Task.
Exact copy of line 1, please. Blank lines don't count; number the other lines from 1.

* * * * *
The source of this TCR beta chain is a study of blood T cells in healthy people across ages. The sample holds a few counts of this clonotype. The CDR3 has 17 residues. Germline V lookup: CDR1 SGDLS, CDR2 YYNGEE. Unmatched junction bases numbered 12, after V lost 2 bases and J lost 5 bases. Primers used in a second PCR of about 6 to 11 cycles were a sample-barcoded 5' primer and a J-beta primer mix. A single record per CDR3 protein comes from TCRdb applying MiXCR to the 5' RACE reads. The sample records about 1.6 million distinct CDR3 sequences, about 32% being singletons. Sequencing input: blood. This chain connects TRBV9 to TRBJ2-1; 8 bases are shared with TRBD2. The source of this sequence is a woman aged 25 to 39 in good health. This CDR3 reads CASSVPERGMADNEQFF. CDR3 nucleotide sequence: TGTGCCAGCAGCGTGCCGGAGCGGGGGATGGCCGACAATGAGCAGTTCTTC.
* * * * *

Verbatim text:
The source of this TCR beta chain is a study of blood T cells in healthy people across ages. The sample holds a few counts of this clonotype. The CDR3 has 17 residues. Germline V lookup: CDR1 SGDLS, CDR2 YYNGEE. Unmatched junction bases numbered 12, after V lost 2 bases and J lost 5 bases. Primers used in a second PCR of about 6 to 11 cycles were a sample-barcoded 5' primer and a J-beta primer mix. A single record per CDR3 protein comes from TCRdb applying MiXCR to the 5' RACE reads. The sample records about 1.6 million distinct CDR3 sequences, about 32% being singletons. Sequencing input: blood. This chain connects TRBV9 to TRBJ2-1; 8 bases are shared with TRBD2. The source of this sequence is a woman aged 25 to 39 in good health. This CDR3 reads CASSVPERGMADNEQFF. CDR3 nucleotide sequence: TGTGCCAGCAGCGTGCCGGAGCGGGGGATGGCCGACAATGAGCAGTTCTTC.